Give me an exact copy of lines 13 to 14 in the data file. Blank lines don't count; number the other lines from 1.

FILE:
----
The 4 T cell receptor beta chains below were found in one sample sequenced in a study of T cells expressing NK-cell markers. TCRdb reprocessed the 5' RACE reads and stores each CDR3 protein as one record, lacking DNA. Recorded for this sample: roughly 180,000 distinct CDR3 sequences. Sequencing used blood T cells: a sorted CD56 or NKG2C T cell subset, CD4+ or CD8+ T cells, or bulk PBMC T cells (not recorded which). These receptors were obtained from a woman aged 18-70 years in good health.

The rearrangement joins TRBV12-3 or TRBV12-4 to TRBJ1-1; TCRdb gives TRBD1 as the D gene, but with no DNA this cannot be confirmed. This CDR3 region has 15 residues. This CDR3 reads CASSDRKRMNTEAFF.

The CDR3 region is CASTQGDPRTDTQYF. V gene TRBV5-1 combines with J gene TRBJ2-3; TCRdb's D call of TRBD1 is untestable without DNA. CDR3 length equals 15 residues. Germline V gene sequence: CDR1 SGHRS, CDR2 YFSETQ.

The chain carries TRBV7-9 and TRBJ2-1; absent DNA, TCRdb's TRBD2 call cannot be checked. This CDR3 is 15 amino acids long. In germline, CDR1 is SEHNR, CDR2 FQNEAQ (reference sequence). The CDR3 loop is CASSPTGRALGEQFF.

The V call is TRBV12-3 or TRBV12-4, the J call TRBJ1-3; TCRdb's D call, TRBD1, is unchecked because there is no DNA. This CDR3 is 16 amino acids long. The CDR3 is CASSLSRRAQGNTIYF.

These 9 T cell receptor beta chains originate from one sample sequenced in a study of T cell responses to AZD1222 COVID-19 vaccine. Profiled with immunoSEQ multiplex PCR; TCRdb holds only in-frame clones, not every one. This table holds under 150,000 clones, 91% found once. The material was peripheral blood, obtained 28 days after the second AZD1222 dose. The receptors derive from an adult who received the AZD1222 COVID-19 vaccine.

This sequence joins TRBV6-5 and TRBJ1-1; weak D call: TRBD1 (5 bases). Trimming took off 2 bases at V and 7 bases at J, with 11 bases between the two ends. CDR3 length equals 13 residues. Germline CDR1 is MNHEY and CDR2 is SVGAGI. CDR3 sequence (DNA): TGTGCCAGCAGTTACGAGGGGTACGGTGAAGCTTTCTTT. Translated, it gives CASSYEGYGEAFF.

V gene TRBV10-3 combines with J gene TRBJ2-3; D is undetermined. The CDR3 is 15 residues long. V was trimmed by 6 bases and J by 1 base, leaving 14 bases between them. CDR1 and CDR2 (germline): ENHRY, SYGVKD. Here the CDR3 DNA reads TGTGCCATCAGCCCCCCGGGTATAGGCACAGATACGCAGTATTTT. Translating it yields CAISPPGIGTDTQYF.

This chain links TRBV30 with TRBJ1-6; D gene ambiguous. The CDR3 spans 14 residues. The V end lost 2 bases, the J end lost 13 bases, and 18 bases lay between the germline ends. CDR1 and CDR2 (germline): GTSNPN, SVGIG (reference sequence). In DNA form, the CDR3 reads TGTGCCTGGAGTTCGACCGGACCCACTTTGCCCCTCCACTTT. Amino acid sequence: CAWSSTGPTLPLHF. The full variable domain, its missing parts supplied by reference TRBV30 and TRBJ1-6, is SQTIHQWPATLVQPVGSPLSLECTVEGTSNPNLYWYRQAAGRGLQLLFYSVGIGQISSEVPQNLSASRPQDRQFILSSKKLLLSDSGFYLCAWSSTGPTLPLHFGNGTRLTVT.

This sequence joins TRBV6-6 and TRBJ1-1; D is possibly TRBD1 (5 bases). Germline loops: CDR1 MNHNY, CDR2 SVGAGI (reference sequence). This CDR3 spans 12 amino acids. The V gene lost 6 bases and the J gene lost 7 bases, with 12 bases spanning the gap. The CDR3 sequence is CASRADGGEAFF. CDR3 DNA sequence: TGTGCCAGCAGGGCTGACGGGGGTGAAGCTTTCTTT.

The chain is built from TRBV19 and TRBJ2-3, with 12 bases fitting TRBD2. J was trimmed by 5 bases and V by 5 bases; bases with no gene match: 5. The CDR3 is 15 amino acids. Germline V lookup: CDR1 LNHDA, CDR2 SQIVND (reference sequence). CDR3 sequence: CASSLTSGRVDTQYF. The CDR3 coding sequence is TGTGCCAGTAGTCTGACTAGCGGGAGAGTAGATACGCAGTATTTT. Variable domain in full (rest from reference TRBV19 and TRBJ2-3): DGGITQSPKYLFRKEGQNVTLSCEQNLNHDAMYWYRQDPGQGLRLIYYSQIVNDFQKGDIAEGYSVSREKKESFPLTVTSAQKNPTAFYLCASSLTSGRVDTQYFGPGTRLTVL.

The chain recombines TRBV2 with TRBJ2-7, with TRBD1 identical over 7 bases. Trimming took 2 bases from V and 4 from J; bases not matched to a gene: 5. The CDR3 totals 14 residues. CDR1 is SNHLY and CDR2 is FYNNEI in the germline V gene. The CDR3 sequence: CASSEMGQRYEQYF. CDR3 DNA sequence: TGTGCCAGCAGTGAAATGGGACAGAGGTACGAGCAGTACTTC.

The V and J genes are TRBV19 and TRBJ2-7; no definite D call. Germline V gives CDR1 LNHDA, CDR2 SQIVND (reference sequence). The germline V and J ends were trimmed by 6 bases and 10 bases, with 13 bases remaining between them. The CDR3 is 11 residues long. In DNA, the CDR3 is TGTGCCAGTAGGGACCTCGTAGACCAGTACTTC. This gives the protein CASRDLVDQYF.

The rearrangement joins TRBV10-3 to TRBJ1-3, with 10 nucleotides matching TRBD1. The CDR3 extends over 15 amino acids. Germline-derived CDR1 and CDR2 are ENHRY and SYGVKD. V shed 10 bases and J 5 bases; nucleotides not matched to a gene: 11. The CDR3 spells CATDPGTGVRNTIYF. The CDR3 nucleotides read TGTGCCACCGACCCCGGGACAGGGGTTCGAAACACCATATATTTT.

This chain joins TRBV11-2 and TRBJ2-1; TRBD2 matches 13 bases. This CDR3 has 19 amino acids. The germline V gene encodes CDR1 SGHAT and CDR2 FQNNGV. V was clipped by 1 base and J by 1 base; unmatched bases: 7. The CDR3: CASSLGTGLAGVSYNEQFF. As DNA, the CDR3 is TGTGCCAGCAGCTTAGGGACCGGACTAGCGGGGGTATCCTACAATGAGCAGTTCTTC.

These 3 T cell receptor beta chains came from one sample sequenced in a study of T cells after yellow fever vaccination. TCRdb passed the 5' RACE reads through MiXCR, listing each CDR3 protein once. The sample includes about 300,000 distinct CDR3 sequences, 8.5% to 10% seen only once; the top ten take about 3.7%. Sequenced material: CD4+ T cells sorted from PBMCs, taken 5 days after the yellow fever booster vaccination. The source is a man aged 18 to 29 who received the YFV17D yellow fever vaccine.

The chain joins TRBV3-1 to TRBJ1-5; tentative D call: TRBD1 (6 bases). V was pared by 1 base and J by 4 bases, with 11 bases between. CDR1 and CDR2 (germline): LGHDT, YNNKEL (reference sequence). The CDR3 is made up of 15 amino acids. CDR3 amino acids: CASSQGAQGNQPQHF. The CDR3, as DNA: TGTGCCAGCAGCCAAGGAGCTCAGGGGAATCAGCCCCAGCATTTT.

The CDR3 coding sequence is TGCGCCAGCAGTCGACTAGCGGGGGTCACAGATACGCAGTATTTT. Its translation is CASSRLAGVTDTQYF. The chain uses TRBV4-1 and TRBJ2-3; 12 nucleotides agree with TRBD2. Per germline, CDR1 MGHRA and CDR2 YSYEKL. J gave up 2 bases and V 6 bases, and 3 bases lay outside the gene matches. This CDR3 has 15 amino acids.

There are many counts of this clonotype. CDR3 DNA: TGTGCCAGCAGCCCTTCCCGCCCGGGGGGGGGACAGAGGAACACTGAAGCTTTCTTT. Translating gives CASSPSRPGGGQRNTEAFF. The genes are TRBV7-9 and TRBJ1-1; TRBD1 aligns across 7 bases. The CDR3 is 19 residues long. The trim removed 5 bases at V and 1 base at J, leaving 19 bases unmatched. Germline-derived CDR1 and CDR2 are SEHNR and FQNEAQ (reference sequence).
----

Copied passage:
The V and J genes are TRBV19 and TRBJ2-7; no definite D call. Germline V gives CDR1 LNHDA, CDR2 SQIVND (reference sequence). The germline V and J ends were trimmed by 6 bases and 10 bases, with 13 bases remaining between them. The CDR3 is 11 residues long. In DNA, the CDR3 is TGTGCCAGTAGGGACCTCGTAGACCAGTACTTC. This gives the protein CASRDLVDQYF.

The rearrangement joins TRBV10-3 to TRBJ1-3, with 10 nucleotides matching TRBD1. The CDR3 extends over 15 amino acids. Germline-derived CDR1 and CDR2 are ENHRY and SYGVKD. V shed 10 bases and J 5 bases; nucleotides not matched to a gene: 11. The CDR3 spells CATDPGTGVRNTIYF. The CDR3 nucleotides read TGTGCCACCGACCCCGGGACAGGGGTTCGAAACACCATATATTTT.